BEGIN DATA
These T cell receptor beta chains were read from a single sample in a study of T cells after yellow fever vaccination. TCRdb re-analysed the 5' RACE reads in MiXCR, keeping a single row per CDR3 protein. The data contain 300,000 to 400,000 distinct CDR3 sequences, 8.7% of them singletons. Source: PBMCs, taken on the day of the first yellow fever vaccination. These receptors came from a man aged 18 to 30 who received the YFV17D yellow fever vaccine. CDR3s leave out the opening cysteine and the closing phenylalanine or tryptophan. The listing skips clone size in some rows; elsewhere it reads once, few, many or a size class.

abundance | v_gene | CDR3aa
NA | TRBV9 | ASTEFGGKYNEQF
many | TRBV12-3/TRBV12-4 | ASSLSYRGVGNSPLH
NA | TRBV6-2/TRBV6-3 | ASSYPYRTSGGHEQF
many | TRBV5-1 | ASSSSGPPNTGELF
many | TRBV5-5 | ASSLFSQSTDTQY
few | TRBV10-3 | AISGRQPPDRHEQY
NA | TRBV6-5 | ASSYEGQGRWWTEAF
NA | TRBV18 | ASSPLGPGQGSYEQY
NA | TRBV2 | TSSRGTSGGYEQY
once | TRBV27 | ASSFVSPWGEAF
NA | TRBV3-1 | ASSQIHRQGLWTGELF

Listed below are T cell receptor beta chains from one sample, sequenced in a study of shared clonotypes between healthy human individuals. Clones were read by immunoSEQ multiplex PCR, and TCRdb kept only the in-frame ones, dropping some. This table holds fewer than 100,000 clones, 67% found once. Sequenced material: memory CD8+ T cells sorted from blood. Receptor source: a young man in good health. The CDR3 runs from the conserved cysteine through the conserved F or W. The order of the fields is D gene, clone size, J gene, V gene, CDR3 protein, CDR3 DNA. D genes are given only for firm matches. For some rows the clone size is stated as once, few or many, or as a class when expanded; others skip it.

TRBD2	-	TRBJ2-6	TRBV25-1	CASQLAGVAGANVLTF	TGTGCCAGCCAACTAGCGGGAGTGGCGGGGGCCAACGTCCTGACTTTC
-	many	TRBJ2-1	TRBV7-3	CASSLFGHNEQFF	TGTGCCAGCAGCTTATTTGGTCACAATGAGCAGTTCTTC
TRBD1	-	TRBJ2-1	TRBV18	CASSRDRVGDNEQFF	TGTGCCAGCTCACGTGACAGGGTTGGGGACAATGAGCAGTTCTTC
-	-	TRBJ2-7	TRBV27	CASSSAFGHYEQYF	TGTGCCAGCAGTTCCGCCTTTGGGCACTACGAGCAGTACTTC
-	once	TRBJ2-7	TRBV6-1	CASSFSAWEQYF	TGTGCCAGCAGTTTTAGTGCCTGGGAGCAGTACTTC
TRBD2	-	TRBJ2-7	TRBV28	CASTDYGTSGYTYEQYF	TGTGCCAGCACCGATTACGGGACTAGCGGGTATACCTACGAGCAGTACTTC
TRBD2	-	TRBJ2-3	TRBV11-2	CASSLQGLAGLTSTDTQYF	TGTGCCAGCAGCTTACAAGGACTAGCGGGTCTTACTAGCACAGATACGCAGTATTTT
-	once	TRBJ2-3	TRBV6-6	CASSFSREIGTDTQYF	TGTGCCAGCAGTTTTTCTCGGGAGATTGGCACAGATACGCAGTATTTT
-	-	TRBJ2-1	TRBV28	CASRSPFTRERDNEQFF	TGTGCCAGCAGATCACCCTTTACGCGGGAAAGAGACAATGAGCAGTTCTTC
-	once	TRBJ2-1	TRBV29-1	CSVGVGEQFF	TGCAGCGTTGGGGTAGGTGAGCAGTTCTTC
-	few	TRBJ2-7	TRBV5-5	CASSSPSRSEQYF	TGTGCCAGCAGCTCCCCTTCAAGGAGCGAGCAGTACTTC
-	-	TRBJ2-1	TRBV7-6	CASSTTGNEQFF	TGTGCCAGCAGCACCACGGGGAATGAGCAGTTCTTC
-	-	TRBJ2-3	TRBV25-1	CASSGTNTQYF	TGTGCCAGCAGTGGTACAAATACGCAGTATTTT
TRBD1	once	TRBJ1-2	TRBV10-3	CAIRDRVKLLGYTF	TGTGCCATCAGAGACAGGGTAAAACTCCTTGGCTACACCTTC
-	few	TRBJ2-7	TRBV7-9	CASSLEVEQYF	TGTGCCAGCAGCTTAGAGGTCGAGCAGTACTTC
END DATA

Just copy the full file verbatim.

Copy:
These T cell receptor beta chains were read from a single sample in a study of T cells after yellow fever vaccination. TCRdb re-analysed the 5' RACE reads in MiXCR, keeping a single row per CDR3 protein. The data contain 300,000 to 400,000 distinct CDR3 sequences, 8.7% of them singletons. Source: PBMCs, taken on the day of the first yellow fever vaccination. These receptors came from a man aged 18 to 30 who received the YFV17D yellow fever vaccine. CDR3s leave out the opening cysteine and the closing phenylalanine or tryptophan. The listing skips clone size in some rows; elsewhere it reads once, few, many or a size class.

abundance | v_gene | CDR3aa
NA | TRBV9 | ASTEFGGKYNEQF
many | TRBV12-3/TRBV12-4 | ASSLSYRGVGNSPLH
NA | TRBV6-2/TRBV6-3 | ASSYPYRTSGGHEQF
many | TRBV5-1 | ASSSSGPPNTGELF
many | TRBV5-5 | ASSLFSQSTDTQY
few | TRBV10-3 | AISGRQPPDRHEQY
NA | TRBV6-5 | ASSYEGQGRWWTEAF
NA | TRBV18 | ASSPLGPGQGSYEQY
NA | TRBV2 | TSSRGTSGGYEQY
once | TRBV27 | ASSFVSPWGEAF
NA | TRBV3-1 | ASSQIHRQGLWTGELF

Listed below are T cell receptor beta chains from one sample, sequenced in a study of shared clonotypes between healthy human individuals. Clones were read by immunoSEQ multiplex PCR, and TCRdb kept only the in-frame ones, dropping some. This table holds fewer than 100,000 clones, 67% found once. Sequenced material: memory CD8+ T cells sorted from blood. Receptor source: a young man in good health. The CDR3 runs from the conserved cysteine through the conserved F or W. The order of the fields is D gene, clone size, J gene, V gene, CDR3 protein, CDR3 DNA. D genes are given only for firm matches. For some rows the clone size is stated as once, few or many, or as a class when expanded; others skip it.

TRBD2	-	TRBJ2-6	TRBV25-1	CASQLAGVAGANVLTF	TGTGCCAGCCAACTAGCGGGAGTGGCGGGGGCCAACGTCCTGACTTTC
-	many	TRBJ2-1	TRBV7-3	CASSLFGHNEQFF	TGTGCCAGCAGCTTATTTGGTCACAATGAGCAGTTCTTC
TRBD1	-	TRBJ2-1	TRBV18	CASSRDRVGDNEQFF	TGTGCCAGCTCACGTGACAGGGTTGGGGACAATGAGCAGTTCTTC
-	-	TRBJ2-7	TRBV27	CASSSAFGHYEQYF	TGTGCCAGCAGTTCCGCCTTTGGGCACTACGAGCAGTACTTC
-	once	TRBJ2-7	TRBV6-1	CASSFSAWEQYF	TGTGCCAGCAGTTTTAGTGCCTGGGAGCAGTACTTC
TRBD2	-	TRBJ2-7	TRBV28	CASTDYGTSGYTYEQYF	TGTGCCAGCACCGATTACGGGACTAGCGGGTATACCTACGAGCAGTACTTC
TRBD2	-	TRBJ2-3	TRBV11-2	CASSLQGLAGLTSTDTQYF	TGTGCCAGCAGCTTACAAGGACTAGCGGGTCTTACTAGCACAGATACGCAGTATTTT
-	once	TRBJ2-3	TRBV6-6	CASSFSREIGTDTQYF	TGTGCCAGCAGTTTTTCTCGGGAGATTGGCACAGATACGCAGTATTTT
-	-	TRBJ2-1	TRBV28	CASRSPFTRERDNEQFF	TGTGCCAGCAGATCACCCTTTACGCGGGAAAGAGACAATGAGCAGTTCTTC
-	once	TRBJ2-1	TRBV29-1	CSVGVGEQFF	TGCAGCGTTGGGGTAGGTGAGCAGTTCTTC
-	few	TRBJ2-7	TRBV5-5	CASSSPSRSEQYF	TGTGCCAGCAGCTCCCCTTCAAGGAGCGAGCAGTACTTC
-	-	TRBJ2-1	TRBV7-6	CASSTTGNEQFF	TGTGCCAGCAGCACCACGGGGAATGAGCAGTTCTTC
-	-	TRBJ2-3	TRBV25-1	CASSGTNTQYF	TGTGCCAGCAGTGGTACAAATACGCAGTATTTT
TRBD1	once	TRBJ1-2	TRBV10-3	CAIRDRVKLLGYTF	TGTGCCATCAGAGACAGGGTAAAACTCCTTGGCTACACCTTC
-	few	TRBJ2-7	TRBV7-9	CASSLEVEQYF	TGTGCCAGCAGCTTAGAGGTCGAGCAGTACTTC